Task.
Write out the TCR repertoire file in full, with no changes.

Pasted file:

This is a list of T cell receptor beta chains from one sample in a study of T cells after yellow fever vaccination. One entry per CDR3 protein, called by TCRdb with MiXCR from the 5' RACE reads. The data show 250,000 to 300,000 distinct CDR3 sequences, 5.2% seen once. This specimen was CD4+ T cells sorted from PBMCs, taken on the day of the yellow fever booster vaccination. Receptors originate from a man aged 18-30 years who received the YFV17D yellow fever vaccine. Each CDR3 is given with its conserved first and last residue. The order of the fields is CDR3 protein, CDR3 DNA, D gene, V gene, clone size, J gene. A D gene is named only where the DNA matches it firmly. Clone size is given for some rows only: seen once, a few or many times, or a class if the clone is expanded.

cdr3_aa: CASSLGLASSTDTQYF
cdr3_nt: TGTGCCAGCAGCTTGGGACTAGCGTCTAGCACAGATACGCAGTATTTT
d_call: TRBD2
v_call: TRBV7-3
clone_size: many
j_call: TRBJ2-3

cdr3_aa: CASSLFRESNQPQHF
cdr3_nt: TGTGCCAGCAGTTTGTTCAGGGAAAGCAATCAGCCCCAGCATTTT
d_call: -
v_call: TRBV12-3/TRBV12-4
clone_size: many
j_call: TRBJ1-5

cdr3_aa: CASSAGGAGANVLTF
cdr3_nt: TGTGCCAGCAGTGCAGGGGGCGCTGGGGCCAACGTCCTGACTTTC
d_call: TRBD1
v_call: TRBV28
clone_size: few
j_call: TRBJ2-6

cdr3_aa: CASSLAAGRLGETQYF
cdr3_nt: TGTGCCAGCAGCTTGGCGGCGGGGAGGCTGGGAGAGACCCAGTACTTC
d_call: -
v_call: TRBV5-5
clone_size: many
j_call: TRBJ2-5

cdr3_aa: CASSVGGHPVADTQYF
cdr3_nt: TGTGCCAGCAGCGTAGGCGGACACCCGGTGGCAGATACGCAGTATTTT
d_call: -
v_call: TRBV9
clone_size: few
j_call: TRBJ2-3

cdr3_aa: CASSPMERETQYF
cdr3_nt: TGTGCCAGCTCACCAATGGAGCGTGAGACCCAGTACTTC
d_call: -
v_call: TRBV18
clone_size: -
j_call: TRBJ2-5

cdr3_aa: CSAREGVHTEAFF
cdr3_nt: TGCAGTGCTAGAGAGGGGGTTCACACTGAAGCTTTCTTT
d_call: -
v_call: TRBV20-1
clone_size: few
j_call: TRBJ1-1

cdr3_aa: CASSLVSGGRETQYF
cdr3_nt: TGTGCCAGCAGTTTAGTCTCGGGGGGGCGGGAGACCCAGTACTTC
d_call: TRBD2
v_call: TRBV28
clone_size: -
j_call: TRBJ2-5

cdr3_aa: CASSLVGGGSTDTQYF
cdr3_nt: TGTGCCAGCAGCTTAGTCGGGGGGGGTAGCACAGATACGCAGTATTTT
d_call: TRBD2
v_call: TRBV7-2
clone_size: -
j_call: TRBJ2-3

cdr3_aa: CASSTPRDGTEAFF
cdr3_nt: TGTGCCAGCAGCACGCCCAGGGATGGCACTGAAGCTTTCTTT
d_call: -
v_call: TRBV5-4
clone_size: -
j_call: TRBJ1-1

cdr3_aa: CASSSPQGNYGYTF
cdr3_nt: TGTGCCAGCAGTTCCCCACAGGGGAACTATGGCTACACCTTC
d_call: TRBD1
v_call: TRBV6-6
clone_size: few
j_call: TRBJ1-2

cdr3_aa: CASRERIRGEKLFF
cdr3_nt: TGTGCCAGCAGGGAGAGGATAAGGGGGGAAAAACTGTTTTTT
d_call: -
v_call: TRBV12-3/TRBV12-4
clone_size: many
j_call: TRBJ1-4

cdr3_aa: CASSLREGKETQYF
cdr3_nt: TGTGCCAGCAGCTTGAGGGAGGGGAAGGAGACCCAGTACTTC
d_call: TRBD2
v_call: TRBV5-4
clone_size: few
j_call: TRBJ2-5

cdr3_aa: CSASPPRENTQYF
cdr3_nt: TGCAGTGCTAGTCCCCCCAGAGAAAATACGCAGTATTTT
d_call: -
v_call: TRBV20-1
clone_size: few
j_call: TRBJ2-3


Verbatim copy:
This is a list of T cell receptor beta chains from one sample in a study of T cells after yellow fever vaccination. One entry per CDR3 protein, called by TCRdb with MiXCR from the 5' RACE reads. The data show 250,000 to 300,000 distinct CDR3 sequences, 5.2% seen once. This specimen was CD4+ T cells sorted from PBMCs, taken on the day of the yellow fever booster vaccination. Receptors originate from a man aged 18-30 years who received the YFV17D yellow fever vaccine. Each CDR3 is given with its conserved first and last residue. The order of the fields is CDR3 protein, CDR3 DNA, D gene, V gene, clone size, J gene. A D gene is named only where the DNA matches it firmly. Clone size is given for some rows only: seen once, a few or many times, or a class if the clone is expanded.

cdr3_aa: CASSLGLASSTDTQYF
cdr3_nt: TGTGCCAGCAGCTTGGGACTAGCGTCTAGCACAGATACGCAGTATTTT
d_call: TRBD2
v_call: TRBV7-3
clone_size: many
j_call: TRBJ2-3

cdr3_aa: CASSLFRESNQPQHF
cdr3_nt: TGTGCCAGCAGTTTGTTCAGGGAAAGCAATCAGCCCCAGCATTTT
d_call: -
v_call: TRBV12-3/TRBV12-4
clone_size: many
j_call: TRBJ1-5

cdr3_aa: CASSAGGAGANVLTF
cdr3_nt: TGTGCCAGCAGTGCAGGGGGCGCTGGGGCCAACGTCCTGACTTTC
d_call: TRBD1
v_call: TRBV28
clone_size: few
j_call: TRBJ2-6

cdr3_aa: CASSLAAGRLGETQYF
cdr3_nt: TGTGCCAGCAGCTTGGCGGCGGGGAGGCTGGGAGAGACCCAGTACTTC
d_call: -
v_call: TRBV5-5
clone_size: many
j_call: TRBJ2-5

cdr3_aa: CASSVGGHPVADTQYF
cdr3_nt: TGTGCCAGCAGCGTAGGCGGACACCCGGTGGCAGATACGCAGTATTTT
d_call: -
v_call: TRBV9
clone_size: few
j_call: TRBJ2-3

cdr3_aa: CASSPMERETQYF
cdr3_nt: TGTGCCAGCTCACCAATGGAGCGTGAGACCCAGTACTTC
d_call: -
v_call: TRBV18
clone_size: -
j_call: TRBJ2-5

cdr3_aa: CSAREGVHTEAFF
cdr3_nt: TGCAGTGCTAGAGAGGGGGTTCACACTGAAGCTTTCTTT
d_call: -
v_call: TRBV20-1
clone_size: few
j_call: TRBJ1-1

cdr3_aa: CASSLVSGGRETQYF
cdr3_nt: TGTGCCAGCAGTTTAGTCTCGGGGGGGCGGGAGACCCAGTACTTC
d_call: TRBD2
v_call: TRBV28
clone_size: -
j_call: TRBJ2-5

cdr3_aa: CASSLVGGGSTDTQYF
cdr3_nt: TGTGCCAGCAGCTTAGTCGGGGGGGGTAGCACAGATACGCAGTATTTT
d_call: TRBD2
v_call: TRBV7-2
clone_size: -
j_call: TRBJ2-3

cdr3_aa: CASSTPRDGTEAFF
cdr3_nt: TGTGCCAGCAGCACGCCCAGGGATGGCACTGAAGCTTTCTTT
d_call: -
v_call: TRBV5-4
clone_size: -
j_call: TRBJ1-1

cdr3_aa: CASSSPQGNYGYTF
cdr3_nt: TGTGCCAGCAGTTCCCCACAGGGGAACTATGGCTACACCTTC
d_call: TRBD1
v_call: TRBV6-6
clone_size: few
j_call: TRBJ1-2

cdr3_aa: CASRERIRGEKLFF
cdr3_nt: TGTGCCAGCAGGGAGAGGATAAGGGGGGAAAAACTGTTTTTT
d_call: -
v_call: TRBV12-3/TRBV12-4
clone_size: many
j_call: TRBJ1-4

cdr3_aa: CASSLREGKETQYF
cdr3_nt: TGTGCCAGCAGCTTGAGGGAGGGGAAGGAGACCCAGTACTTC
d_call: TRBD2
v_call: TRBV5-4
clone_size: few
j_call: TRBJ2-5

cdr3_aa: CSASPPRENTQYF
cdr3_nt: TGCAGTGCTAGTCCCCCCAGAGAAAATACGCAGTATTTT
d_call: -
v_call: TRBV20-1
clone_size: few
j_call: TRBJ2-3